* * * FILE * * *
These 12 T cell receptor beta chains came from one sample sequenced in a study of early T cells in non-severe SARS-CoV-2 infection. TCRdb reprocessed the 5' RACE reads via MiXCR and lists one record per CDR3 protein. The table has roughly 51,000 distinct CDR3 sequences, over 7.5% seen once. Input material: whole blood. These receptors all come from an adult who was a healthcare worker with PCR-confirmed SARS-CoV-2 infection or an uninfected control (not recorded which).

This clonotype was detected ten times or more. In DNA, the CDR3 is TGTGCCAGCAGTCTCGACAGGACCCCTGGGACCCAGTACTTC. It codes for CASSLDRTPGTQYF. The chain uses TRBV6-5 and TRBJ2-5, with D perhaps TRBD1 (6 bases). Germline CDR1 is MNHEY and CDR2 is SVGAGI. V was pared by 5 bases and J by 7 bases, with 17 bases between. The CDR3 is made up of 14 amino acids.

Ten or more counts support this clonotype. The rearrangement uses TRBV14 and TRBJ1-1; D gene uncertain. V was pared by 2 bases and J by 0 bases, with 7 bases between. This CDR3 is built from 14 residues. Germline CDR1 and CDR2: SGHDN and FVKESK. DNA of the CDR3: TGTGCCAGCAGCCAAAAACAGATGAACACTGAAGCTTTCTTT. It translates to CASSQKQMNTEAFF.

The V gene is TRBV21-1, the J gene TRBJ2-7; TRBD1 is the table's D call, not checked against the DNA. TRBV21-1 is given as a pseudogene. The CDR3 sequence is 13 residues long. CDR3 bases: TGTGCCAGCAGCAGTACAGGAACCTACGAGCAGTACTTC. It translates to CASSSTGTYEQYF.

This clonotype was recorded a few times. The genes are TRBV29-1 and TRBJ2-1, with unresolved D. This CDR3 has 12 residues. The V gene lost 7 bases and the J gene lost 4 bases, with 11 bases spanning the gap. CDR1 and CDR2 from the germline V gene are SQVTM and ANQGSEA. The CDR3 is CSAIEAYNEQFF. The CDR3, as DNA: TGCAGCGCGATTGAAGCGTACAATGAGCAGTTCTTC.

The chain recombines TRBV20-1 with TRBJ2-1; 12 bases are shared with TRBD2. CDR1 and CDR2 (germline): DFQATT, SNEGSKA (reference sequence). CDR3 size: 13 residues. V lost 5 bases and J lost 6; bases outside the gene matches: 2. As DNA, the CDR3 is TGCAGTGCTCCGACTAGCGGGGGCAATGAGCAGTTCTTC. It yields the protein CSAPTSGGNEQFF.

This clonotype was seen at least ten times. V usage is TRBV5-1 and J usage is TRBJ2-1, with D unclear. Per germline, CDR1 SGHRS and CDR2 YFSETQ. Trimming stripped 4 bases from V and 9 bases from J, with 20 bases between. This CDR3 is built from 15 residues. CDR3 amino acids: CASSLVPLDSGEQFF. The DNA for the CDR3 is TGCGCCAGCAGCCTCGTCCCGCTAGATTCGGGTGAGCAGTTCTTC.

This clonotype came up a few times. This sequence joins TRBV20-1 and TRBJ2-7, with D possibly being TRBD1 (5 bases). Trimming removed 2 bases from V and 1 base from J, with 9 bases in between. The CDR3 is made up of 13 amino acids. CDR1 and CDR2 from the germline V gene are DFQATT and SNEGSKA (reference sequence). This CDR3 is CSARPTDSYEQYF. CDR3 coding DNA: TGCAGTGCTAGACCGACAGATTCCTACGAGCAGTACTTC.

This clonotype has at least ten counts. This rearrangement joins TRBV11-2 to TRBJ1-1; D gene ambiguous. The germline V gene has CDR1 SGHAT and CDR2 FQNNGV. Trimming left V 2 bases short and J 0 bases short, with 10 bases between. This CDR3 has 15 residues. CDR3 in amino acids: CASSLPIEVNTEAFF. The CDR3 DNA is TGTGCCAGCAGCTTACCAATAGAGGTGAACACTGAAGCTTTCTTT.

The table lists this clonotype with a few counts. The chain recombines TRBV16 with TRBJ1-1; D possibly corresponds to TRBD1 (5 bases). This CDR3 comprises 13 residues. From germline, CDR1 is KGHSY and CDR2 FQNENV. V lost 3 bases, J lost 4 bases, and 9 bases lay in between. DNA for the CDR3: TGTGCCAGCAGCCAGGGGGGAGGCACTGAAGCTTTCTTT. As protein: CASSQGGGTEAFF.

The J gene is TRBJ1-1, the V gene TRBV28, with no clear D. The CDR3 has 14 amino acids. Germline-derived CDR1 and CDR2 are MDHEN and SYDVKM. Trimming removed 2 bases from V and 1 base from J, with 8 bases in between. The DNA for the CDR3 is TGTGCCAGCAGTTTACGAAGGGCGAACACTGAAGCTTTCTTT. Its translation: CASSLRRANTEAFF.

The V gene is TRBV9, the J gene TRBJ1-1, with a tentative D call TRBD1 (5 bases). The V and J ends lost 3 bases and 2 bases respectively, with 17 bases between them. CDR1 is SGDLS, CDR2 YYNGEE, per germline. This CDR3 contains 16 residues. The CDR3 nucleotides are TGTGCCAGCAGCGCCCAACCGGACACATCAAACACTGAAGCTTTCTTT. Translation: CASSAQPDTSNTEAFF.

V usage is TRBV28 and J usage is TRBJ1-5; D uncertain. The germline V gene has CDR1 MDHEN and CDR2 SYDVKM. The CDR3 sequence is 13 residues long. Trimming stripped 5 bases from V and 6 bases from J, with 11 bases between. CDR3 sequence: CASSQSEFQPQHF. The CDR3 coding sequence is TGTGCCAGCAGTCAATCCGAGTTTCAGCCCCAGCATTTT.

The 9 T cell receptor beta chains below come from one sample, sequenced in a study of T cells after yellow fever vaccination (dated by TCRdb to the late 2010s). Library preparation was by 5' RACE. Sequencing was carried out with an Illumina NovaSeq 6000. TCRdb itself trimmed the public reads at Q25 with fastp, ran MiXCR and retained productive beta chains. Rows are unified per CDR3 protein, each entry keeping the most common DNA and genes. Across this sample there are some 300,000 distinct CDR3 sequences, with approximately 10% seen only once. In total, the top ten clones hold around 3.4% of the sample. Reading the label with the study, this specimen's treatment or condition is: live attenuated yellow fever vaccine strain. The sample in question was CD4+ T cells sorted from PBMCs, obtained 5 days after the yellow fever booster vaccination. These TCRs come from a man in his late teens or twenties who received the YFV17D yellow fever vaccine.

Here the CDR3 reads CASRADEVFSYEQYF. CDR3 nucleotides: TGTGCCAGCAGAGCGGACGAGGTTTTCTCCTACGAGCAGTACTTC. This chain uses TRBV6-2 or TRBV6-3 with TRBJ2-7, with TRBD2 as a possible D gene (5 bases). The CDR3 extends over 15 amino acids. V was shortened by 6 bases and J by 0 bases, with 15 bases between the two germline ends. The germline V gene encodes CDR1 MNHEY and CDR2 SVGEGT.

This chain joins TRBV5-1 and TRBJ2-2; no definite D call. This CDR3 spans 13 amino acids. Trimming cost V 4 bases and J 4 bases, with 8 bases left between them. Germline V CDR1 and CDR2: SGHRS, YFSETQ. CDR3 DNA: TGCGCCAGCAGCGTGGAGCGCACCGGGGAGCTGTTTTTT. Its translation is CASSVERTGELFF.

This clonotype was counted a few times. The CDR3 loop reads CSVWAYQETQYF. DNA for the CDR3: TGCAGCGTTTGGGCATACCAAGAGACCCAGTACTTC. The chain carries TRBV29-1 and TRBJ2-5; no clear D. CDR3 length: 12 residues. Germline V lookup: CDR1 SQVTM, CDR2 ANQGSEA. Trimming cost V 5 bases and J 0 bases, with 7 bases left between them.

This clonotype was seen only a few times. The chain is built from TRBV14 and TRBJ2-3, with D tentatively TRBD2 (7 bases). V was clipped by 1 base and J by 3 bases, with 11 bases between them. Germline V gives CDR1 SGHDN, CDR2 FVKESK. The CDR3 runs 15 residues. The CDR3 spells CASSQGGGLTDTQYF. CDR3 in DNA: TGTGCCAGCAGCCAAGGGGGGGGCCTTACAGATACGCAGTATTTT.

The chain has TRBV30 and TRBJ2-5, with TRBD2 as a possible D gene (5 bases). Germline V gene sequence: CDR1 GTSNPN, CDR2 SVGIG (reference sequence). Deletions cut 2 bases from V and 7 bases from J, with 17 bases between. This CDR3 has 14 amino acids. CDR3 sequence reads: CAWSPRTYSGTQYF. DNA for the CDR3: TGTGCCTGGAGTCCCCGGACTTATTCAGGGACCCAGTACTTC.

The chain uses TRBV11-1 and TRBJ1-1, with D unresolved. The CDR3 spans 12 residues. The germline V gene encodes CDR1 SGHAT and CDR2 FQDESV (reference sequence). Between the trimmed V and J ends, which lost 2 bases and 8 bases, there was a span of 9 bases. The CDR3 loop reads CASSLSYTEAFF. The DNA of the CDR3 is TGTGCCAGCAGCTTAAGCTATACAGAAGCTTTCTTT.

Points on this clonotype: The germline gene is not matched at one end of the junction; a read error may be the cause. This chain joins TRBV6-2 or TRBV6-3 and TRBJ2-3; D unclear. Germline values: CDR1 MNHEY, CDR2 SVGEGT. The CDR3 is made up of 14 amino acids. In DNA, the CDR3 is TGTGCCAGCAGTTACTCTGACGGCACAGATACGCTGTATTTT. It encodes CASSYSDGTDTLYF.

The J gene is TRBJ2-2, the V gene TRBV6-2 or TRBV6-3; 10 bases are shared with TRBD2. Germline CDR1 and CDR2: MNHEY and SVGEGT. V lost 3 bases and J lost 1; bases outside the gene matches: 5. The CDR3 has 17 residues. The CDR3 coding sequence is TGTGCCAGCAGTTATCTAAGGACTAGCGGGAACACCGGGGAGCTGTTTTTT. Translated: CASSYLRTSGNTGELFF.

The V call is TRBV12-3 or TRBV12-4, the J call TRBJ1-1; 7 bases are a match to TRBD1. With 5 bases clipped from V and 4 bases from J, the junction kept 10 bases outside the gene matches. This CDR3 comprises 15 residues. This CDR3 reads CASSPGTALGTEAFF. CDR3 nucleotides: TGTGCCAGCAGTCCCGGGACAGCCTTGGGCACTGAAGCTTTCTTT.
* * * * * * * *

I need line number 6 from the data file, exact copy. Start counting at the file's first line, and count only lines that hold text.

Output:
The chain recombines TRBV20-1 with TRBJ2-1; 12 bases are shared with TRBD2. CDR1 and CDR2 (germline): DFQATT, SNEGSKA (reference sequence). CDR3 size: 13 residues. V lost 5 bases and J lost 6; bases outside the gene matches: 2. As DNA, the CDR3 is TGCAGTGCTCCGACTAGCGGGGGCAATGAGCAGTTCTTC. It yields the protein CSAPTSGGNEQFF.